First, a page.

Toronto Metropolitan University

File(s) not publicly available

Increases in human papillomavirus vaccine coverage over 12 months among a community-recruited cohort of gay, bisexual, and other men who have sex with men in Canada

journal contribution
posted on 2024-04-04, 20:22 authored by Catharine Chambers, Shelley L. Deeks, Rinku Sutradhar, Joseph Cox, Alexandra de Pokomandy, Troy Grennan, Trevor HartTrevor Hart, Gilles Lambert, David M. Moore, François Coutlée, Daniel Grace, Ramandip Grewal, Jody Jollimore, Nathan Lachowsky, Rosane Nisenbaum, Gina Ogilvie, Chantal Sauvageau, Darrell H.S. Tan, Ann N. Burchell

Background: Starting in 2015/16, most Canadian provinces introduced publicly-funded human papillomavirus (HPV) vaccination programs for gay, bisexual, and other men who have sex with men (GBM) aged ≤ 26 years. We estimated 12-month changes in HPV vaccine coverage among community-recruited GBM from 2017 to 2021 and identified baseline factors associated with vaccine initiation (≥1 dose) or series completion (3 doses) among participants who were unvaccinated or partially vaccinated at baseline.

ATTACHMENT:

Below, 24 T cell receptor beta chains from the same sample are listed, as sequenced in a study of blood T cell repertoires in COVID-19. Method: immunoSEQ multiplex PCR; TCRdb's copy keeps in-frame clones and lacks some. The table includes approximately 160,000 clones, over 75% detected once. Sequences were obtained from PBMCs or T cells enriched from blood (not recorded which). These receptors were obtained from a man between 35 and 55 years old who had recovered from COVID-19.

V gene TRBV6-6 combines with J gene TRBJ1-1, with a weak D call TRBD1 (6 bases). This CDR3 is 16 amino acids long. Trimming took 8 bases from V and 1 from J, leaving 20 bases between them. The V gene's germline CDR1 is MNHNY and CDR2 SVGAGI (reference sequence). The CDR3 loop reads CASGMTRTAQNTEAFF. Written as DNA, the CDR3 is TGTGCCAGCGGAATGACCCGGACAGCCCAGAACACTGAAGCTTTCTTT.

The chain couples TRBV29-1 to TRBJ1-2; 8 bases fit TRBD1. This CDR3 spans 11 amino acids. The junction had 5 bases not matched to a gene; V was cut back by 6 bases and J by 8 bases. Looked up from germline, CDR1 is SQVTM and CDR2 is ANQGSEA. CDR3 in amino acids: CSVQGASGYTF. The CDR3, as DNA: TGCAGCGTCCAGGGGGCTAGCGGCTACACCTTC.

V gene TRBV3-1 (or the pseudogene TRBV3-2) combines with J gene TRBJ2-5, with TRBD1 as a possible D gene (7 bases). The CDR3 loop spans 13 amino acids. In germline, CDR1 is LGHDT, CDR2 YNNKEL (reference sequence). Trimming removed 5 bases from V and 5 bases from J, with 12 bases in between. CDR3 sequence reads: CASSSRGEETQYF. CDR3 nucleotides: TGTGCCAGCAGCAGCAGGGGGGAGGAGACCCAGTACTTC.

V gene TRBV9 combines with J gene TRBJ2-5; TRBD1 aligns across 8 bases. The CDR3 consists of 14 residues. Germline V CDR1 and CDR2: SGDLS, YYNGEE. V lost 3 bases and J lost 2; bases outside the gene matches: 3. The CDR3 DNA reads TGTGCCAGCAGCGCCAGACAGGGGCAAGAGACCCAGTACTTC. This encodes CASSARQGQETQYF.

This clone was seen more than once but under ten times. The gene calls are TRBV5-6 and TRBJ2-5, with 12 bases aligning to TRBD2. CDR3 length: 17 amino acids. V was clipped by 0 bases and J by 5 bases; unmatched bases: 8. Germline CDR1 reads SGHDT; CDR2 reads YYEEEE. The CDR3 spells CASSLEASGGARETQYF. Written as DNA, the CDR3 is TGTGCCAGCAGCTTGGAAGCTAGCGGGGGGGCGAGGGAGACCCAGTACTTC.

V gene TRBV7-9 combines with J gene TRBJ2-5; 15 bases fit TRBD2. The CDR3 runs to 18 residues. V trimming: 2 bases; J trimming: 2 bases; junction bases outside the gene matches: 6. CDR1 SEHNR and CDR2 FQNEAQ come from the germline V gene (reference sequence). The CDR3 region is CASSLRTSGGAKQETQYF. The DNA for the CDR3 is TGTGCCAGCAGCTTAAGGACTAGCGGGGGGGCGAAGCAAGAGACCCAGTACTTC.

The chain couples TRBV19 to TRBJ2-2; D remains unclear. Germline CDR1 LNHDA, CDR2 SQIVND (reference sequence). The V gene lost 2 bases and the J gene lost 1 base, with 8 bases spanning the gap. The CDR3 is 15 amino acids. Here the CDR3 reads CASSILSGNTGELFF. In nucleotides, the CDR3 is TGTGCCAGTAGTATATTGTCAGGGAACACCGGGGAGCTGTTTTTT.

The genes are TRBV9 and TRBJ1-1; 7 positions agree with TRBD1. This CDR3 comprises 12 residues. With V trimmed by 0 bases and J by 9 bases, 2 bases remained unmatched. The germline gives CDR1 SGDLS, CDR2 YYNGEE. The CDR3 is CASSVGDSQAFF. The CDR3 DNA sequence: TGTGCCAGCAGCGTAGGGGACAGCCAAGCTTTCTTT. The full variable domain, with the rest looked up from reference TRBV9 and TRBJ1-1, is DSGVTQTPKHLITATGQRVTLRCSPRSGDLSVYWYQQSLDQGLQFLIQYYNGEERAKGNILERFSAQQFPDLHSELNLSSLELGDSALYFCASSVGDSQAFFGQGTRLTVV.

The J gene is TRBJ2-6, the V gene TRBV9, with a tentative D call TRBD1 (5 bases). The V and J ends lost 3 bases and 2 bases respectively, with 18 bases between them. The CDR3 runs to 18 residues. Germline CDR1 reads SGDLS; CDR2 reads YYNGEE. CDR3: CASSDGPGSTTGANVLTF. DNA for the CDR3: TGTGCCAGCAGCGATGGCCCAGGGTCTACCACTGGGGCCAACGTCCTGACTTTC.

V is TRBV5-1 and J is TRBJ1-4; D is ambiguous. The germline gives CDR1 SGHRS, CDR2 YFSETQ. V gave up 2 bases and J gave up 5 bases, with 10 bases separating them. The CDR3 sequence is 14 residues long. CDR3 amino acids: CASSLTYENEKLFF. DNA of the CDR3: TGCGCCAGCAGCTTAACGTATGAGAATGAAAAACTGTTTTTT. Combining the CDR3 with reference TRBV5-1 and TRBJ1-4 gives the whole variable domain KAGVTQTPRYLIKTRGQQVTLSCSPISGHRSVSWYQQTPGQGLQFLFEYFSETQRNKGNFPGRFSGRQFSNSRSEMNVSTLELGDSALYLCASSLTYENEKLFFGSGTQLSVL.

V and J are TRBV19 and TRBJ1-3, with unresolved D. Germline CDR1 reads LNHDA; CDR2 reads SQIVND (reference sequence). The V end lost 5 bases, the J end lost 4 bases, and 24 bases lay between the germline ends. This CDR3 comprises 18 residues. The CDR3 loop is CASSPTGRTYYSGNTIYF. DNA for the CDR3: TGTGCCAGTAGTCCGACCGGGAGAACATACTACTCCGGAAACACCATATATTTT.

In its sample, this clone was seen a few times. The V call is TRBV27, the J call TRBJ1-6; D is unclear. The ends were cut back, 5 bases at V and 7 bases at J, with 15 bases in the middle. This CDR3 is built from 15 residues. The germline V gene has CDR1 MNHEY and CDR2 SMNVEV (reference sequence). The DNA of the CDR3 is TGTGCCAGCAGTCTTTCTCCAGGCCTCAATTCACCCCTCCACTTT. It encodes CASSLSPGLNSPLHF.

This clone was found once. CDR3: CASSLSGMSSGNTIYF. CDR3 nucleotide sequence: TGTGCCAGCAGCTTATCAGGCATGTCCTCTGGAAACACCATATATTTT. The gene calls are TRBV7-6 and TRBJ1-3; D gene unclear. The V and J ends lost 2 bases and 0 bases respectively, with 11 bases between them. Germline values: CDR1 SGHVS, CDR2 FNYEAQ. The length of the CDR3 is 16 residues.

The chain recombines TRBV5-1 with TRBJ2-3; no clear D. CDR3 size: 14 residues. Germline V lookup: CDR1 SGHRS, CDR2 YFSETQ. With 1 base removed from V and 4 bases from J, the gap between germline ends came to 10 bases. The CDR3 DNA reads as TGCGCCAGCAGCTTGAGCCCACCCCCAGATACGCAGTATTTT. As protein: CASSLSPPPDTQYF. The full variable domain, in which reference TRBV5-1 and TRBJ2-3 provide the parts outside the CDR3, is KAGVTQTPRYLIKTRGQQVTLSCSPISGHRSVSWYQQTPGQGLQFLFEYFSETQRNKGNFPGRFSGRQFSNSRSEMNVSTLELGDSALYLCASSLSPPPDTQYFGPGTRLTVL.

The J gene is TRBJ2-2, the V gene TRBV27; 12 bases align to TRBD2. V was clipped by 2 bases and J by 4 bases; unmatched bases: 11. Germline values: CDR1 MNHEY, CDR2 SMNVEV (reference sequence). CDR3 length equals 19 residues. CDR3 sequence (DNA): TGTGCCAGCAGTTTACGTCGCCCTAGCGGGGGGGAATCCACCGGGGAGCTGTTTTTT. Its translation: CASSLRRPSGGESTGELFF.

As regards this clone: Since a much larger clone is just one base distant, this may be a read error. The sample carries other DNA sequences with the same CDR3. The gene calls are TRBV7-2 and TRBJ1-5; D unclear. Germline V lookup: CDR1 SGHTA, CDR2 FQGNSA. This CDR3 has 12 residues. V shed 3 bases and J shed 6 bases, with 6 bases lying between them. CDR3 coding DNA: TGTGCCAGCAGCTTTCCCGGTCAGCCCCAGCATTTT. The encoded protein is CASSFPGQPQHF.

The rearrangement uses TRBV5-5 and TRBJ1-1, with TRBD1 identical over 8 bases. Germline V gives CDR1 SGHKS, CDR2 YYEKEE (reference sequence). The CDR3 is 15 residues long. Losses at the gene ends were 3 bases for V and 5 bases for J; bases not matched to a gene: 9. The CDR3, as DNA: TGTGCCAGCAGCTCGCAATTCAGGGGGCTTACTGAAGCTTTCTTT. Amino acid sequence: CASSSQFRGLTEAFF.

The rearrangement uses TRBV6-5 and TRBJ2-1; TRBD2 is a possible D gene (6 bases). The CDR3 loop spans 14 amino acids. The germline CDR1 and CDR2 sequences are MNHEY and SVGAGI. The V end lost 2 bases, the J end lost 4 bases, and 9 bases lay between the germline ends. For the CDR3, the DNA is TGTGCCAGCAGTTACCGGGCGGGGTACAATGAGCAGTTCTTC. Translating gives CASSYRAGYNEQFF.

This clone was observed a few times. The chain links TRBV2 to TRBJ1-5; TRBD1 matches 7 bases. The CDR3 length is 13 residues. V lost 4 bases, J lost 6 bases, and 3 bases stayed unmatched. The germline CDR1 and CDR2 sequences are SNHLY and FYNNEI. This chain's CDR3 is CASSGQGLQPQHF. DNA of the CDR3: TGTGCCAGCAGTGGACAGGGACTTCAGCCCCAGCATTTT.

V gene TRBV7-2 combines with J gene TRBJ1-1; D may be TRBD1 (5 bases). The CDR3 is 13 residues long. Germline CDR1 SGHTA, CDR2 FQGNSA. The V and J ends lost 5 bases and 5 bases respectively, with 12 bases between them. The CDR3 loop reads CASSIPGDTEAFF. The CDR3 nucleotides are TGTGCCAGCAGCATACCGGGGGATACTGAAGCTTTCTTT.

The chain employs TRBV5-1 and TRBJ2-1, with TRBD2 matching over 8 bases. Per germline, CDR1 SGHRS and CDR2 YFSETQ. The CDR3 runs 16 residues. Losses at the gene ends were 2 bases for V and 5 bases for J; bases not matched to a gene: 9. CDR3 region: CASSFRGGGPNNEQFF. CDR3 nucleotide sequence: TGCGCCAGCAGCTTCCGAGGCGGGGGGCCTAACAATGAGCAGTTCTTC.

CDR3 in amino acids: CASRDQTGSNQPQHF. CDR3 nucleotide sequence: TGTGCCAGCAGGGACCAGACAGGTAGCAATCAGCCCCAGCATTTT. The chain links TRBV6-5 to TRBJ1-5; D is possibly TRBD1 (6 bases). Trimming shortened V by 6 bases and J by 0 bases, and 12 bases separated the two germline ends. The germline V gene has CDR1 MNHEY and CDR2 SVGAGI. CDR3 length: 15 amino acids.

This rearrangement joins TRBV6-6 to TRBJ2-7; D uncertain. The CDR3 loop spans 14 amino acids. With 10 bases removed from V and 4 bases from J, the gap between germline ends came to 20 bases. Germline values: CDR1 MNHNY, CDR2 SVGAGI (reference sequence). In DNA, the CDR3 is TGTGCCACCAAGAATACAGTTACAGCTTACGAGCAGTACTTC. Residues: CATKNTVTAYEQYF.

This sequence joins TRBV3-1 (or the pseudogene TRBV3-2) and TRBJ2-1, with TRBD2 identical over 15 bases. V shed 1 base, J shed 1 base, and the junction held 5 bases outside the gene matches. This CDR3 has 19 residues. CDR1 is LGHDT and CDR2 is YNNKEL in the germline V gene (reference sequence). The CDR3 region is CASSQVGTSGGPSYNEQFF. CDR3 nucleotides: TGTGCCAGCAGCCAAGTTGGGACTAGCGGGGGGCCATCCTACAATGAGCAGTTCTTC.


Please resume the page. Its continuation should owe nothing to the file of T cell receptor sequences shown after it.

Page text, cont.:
Methods: We recruited sexually-active GBM aged ≥ 16 years in Montreal, Toronto, and Vancouver, Canada, from 02/2017 to 08/2019 and followed them over a median of 12 months (interquartile range = 12–13 months). We calculated the proportion who initiated vaccination (≥1 dose) or completed the series (3 doses) by 12-month follow-up. Analyses were stratified by city and age-eligibility for the publicly-funded programs at baseline (≤26 years or > 26 years). We used multivariable logistic regression to identify baseline factors associated with self-reported incident vaccine initiation or series completion.

Results: Among 165 unvaccinated participants aged ≤ 26 years at baseline, incident vaccine initiation (≥1 dose) during follow-up was 24.1% in Montreal, 33.3% in Toronto, and 38.9% in Vancouver. Among 1,059 unvaccinated participants aged > 26 years, incident vaccine initiation was 3.4%, 8.9%, and 10.9%, respectively. Higher education and trying to access pre-exposure prophylaxis for HIV were associated with incident vaccination among those aged ≤ 26 years, while younger age, residing in Vancouver (vs. Montreal), being diagnosed with anogenital warts, having both government and private extended medical insurance, and being vaccinated against influenza were associated with incident vaccination among those aged > 26 years.

Conclusions: We observed substantial gains in HPV vaccine coverage among young GBM within 5 + years of targeted program implementation, but gaps remain, particularly among older men who are ineligible for publicly-funded programs. Findings suggest the need for expanded public funding or insurance coverage for HPV vaccines.